Are you struggling with insomnia, or not sleeping well? The answer could be related to how much time you spend in the sun. Sunlight is key to the production of vitamin D, which is essential to the body, and your skin makes the vast majority of it when it is exposed to ultraviolet UVB light from the sun. Read on as the North American Association of Facial Orthotropics explores the relationship between vitamin D and sleep.
Here’s what you need to know about vitamin D.
Vitamin D actually functions as a hormone—just like thyroid, estrogen, or testosterone. While soy, fortified foods, juices, and even milk contain Vitamin D, it is not practical to consume enough of these foods to maintain the proper level of vitamin D. Yes, you probably heard growing up that milk was rich in vitamin D, but you’d have to drink 100 cups of milk per day to compensate if you live a lifestyle of little to no sun exposure. Your skin produces the highest amounts of vitamin D during the summer when UVB rays are at their peak. Therefore, you are more likely not to get enough vitamin D if you remain indoors during the summer, and during the winter when sun exposure is even less. And since many people wear broad-spectrum sunscreen during the summer, it blocks the amount of vitamin D that your skin can absorb.
Bad things happen when you don’t get enough vitamin D.
Living with vitamin D deficiency keeps your body in a virtual endless winter. Low levels of this vitamin signal your body to basically go into a state of hibernation: sleeping longer and gaining weight. People with low levels of vitamin D may feel depressed, unmotivated, and more likely to get sick. In 2009, a research paper suggested a possible link between worldwide sleep disorders and a deficiency in vitamin D, with sunscreen and air conditioning being two of the major contributing causes of this problem. An insufficient level of vitamin D also can cause osteoporosis in women, as well as kidney stones, fertility problems, endometriosis, difficulties keeping your balance, leg pain, and a burning sensation in the feet known as neuropathy.
Sleep quality is also greatly affected by vitamin D levels. If your level is too high, over 80 ng/mL, your quality of sleep actually will decrease. The “sweet spot” is maintaining a blood level between 60 and 80 ng/mL, and below 40 ng/mL is deficient.
Vitamin D deficiency often results from a combination of deficiencies in both D and B, with the production of the B vitamins reliant on intestinal bacteria that need vitamin D to thrive. It can create an imbalance with secondary B vitamins and B5 in particular. A B5 deficiency can cause a disruption in the natural paralysis of muscles that occurs during REM sleep. This can lead to several consequences throughout the body, including a collapse of the soft tissue in the throat—the root cause of a serious sleep breathing disorder known as obstructive sleep apnea. It’s important to note, however, that just taking vitamins in hopes of resting better isn’t the best solution. If you have developed sleep apnea or some other type of sleep disorder you need to be seen by a sleep specialist or another medical professional trained to treat these disorders, such as a sleep apnea dentist.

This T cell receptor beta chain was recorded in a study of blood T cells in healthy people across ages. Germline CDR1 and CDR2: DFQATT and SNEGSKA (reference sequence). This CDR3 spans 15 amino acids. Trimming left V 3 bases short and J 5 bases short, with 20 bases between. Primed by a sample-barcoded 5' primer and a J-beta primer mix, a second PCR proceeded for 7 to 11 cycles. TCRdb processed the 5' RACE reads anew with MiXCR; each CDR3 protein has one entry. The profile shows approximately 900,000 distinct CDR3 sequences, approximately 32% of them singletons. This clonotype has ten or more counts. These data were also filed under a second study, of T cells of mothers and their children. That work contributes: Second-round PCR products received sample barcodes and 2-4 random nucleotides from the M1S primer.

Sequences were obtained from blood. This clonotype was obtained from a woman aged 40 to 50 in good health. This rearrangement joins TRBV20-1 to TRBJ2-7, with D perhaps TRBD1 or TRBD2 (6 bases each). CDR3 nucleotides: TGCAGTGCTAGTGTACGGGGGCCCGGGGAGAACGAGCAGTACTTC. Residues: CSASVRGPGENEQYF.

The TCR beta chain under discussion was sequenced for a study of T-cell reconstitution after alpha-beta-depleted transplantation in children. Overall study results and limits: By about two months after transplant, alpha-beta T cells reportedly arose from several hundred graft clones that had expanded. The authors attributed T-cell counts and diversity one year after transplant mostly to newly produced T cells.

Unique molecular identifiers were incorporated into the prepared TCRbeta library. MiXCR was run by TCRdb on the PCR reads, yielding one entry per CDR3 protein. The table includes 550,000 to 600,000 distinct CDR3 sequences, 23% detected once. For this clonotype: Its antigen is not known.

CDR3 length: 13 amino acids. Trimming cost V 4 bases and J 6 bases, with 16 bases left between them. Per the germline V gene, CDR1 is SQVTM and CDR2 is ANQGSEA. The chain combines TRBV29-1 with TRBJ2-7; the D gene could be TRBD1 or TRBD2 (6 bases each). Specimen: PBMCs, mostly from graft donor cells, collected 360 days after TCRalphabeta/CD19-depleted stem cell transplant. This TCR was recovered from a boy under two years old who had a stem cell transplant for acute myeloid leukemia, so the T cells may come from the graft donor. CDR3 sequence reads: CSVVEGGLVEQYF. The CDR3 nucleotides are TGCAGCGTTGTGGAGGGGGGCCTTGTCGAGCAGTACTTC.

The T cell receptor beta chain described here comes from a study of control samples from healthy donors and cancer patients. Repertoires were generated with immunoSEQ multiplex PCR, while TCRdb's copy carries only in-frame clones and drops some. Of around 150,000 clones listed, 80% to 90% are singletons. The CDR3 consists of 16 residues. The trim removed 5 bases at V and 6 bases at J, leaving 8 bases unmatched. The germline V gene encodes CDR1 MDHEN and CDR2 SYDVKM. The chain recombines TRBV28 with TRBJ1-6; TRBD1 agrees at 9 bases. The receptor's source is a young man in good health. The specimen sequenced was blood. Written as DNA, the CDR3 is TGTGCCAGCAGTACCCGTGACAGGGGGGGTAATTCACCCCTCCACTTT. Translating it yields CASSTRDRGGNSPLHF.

People with sleep apnea may experience these blockages hundreds of times per night. Each time one of these events occurs, breathing is disrupted or completely ceases, and oxygen levels in the body decrease. Your brain reacts by sending signals to the body to resume normal breathing. Sending these signals rouses your brain from sleep. Even though a person with sleep apnea may never wake consciously during one of these attacks, the sleep cycle is disrupted, depriving you of the restoration to mind and body that takes place during the deepest stages of sleep. People with severe cases of sleep apnea may spend little to no time in REM sleep.
The recipe for improved rest and good health.
If your vitamin D levels are determined to be too low through blood work, you can increase them by taking a supplement, but only by the recommendation of your physician. Do not assume that you are deficient in vitamin D, or any other vitamin for that matter. Always have your blood levels checked before taking any supplements, as too much of a good thing may actually be dangerous for your health.
If a vitamin D deficiency has led to the development of a sleep breathing disorder, this condition must be diagnosed and treated by a qualified medical professional such as a sleep specialist. That said, treatment could come from a variety of different practitioners. One method of treatment for sleep apnea is Orthotropics®, which uses oral appliance therapy to guide facial growth in children, helping to correct poor oral habits and encouraging harmony between the mouth, face, airway, and other components of the orofacial system. One of the benefits of a successful course of treatment through Orthotropics® is a wider, more open airway, helping prevent the blockages that lead to sleep apnea. To learn more about the advantages of Orthotropics® in treating sleep apnea, visit the website of the North American Association of Facial Orthotropics at orthotropics-na.org to find a practitioner near you. You also can send an email to firstname.lastname@example.org.